My daughter and grandchildren, for Christmas, gave me a book called The Genius of Birds, by Jennifer Ackerman.
Ackerman’s thesis is that “the misguided use of ‘bird brain’ as a slur has finally come home to roost.” Scientific evidence shows that birds exhibit “toolmaking, culture, reasoning, the ability to remember the past and think about the future, to adopt another’s perspective, to learn from one another.” In short, “many of our cherished forms of intellect–whether in whole or parts–appear to have evolved in birds quite separately and artfully right alongside our own.” (p. 11)
Like humans, birds have brains that are large in relation to their body size. Bird brains and human brains share many similarities in directing social behaviors, in brain activity during sleep, and in learning. When scientists, in 2014, sequenced the genomes of 48 Continue reading Bird Brains→
Our phoebes are back! Newly returned from their winter homes in the south, they are perching on tree branches or fences. Our human residents often forget to wear their name tags in public, but the phoebe says its name over and over in a two-toned song: “FEEE be.” You can hear them at https://www.allaboutbirds.org/guide/Eastern_Phoebe/id.
You might also interpret this song as “FEED me.” Our phoebes need food for the hard work of building their nests, mating, laying their eggs, and feeding their young.
And what we need to feed our phoebes is—BUGS!
The eastern phoebe (Saynornis phoebe) is a “flycatcher,” though it also eats wasps, beetles, dragonflies, butterflies, moths, midges, and cicadas. Perched on a branch, low rooftop, or fence, in a yard or open woods, our phoebe will wag its long tail up and down restlessly, and Continue reading Bugs! We Need Bugs!!→
American Woodcocks are small, brown, woodland birds that you very rarely see. They hang out in shrublands, old fields, and young forests, quiet and shy, superbly camouflaged against the leaf litter, walking slowly along the forest floor, probing the soil with their long bills in search of worms and insects.
Except now, when the courting males put on quite a show. East campus residents have heard them behind Huckleberry and Mulberry. You can find them in wood openings and fields at dawn or dusk. Listen for their buzzing “peent” sound, and the whir of their wings as the males leap straight up into the air. Hear them at https://www.allaboutbirds.org/guide/American_Woodcock/sounds
At Lathrop, we human residents are mapping and flagging our wetlands so as NOT to build on them. If our plans involve wetlands, our town Conservation Commissions, backed by state and local laws, will require us to submit descriptions and diagrams, notify abutters, post a notice in the newspaper, and appear at a hearing.
Meanwhile, ignoring the flags and the paperwork, Lathrop’s red-winged blackbirds, early harbingers of spring, newly returned from wintering in the south, are busy building their homes in our wetlands.
The nest is what Habitat for Humanity would call a “woman build.” The nest site is low to the ground or water surface, among clustered stems of plants like cattails, alder, goldenrod, or blackberry. Our builder weaves stringy plant material around several close, upright stems to make a platform. Around and over this, she adds more wet Continue reading Building in the Wetlands has Begun!→
(First published in the Lathrop Lamp Post, October 29, 2016)
A few days ago, I saw a red-tail hawk (Buteo Jamaicensis) on the move: it dove for a songbird that was on the ground–and missed. The little bird shot away to the side, while the hawk pulled up like a plane whose landing is suddenly aborted.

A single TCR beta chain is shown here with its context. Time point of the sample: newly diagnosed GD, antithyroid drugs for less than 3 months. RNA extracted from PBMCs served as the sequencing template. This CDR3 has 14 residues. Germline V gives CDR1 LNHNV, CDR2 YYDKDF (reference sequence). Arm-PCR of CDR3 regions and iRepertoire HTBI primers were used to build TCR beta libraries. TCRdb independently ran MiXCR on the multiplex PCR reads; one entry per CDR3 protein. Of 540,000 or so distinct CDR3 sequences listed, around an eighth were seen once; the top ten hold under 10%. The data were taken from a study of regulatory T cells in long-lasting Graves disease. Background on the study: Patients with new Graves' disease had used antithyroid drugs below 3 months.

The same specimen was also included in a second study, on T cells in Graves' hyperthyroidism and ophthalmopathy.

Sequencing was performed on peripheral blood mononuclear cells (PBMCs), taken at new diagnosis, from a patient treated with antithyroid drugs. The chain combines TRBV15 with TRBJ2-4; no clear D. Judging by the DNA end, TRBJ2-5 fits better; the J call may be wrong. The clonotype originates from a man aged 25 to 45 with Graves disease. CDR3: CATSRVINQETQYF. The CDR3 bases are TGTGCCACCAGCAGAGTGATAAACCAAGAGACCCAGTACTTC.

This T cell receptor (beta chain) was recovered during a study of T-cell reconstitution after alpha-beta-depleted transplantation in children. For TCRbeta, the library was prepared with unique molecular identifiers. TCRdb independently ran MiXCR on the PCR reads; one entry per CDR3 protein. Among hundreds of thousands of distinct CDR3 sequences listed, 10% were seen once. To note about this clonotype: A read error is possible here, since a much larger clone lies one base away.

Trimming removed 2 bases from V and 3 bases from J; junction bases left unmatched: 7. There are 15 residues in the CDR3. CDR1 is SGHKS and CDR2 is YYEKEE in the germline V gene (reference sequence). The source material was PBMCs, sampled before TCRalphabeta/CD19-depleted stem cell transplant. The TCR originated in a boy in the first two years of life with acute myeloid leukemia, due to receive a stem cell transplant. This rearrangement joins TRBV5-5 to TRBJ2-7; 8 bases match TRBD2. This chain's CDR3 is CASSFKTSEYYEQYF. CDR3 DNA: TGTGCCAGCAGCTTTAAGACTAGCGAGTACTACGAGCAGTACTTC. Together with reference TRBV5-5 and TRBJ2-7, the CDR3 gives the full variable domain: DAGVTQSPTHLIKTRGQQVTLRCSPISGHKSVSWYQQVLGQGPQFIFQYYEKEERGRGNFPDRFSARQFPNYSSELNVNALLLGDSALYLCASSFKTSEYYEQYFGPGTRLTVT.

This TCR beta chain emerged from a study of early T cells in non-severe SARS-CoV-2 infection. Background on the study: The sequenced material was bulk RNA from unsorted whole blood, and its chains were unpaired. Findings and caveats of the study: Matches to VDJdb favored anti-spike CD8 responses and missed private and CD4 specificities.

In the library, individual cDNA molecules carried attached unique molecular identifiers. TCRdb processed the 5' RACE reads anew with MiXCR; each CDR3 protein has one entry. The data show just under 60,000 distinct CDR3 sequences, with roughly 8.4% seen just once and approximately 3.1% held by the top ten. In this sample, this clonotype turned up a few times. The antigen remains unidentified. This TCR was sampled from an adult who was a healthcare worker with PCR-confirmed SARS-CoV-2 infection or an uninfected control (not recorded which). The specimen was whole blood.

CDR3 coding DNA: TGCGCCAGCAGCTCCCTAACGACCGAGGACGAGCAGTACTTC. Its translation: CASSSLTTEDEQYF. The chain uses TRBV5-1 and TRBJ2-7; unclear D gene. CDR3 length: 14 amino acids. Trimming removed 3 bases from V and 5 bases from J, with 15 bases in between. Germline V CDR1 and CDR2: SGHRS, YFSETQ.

Hawks have to be on the move to eat. Red tails circle or perch, then dive onto their prey with talons outstretched. Two hawks sometimes collaborate to catch a squirrel: one hawk swoops down on one side of the tree, and, when the squirrel scoots over to the other side of the tree, the other hawk swoops down and snatches it. Continue reading Lathrop Hawks on the Move–or Not→
Hmmm.A bird swooped into a tree behind our house on Huckleberry Lane.Dark back. Beak of a hawk or falcon. Smaller than the red-tail and red-shouldered hawks that also live in our trees,but not as colorful as another small falcon, the kestrel. The bird book identified our visitor as a merlin.
Our merlin is on the move, migrating from summer breeding grounds in Canada or Alaska, and heading south for the winter, perhaps as far as Equador.
Our merlin was drawn to our land, as many of us are, by the numbers and beauty of its songbirds. The merlin’s sharp eyes serve as its binoculars, but not for bird watching.Birds are almost the only thing a merlin eats. With rapid wingbeats and speeds of more than 30 miles an hour, it attacks horizontally or from below. Merlins may work in pairs: one flushing a flock of waxwings from below, and the other coming in a few moments later to take advantage of the confusion.
The European version of this fiercelittle falcon was called a “ladyhawk” in medieval times, and was used by noblewomen– including Catherine the Great and Mary Queen of Scots–to hunt sky larks.
Decimated in the twentieth century, the merlin has made a comeback due to a ban on DDT and the merlin’s ability to adapt to life around towns and cities.It likes open woods and fields (that would be us) but will also hunt in suburban yards and around bird feeders. It helps control the all-too-abundant invasive English house sparrow that has driven bluebirds from some of our residents’ nesting boxes. We went out on our deck and told our merlin, “Eat more house sparrows.”
Nature has its own balances, however.Our bird-eating merlin is also eaten–by bigger birds The red-tailed hawk that lives in these same trees behind our house, and the great horned owl that we hear in our woods will eat our merlin if they can. At Thanksgiving, our Lathrop land is a feast of (and a feast on) birds.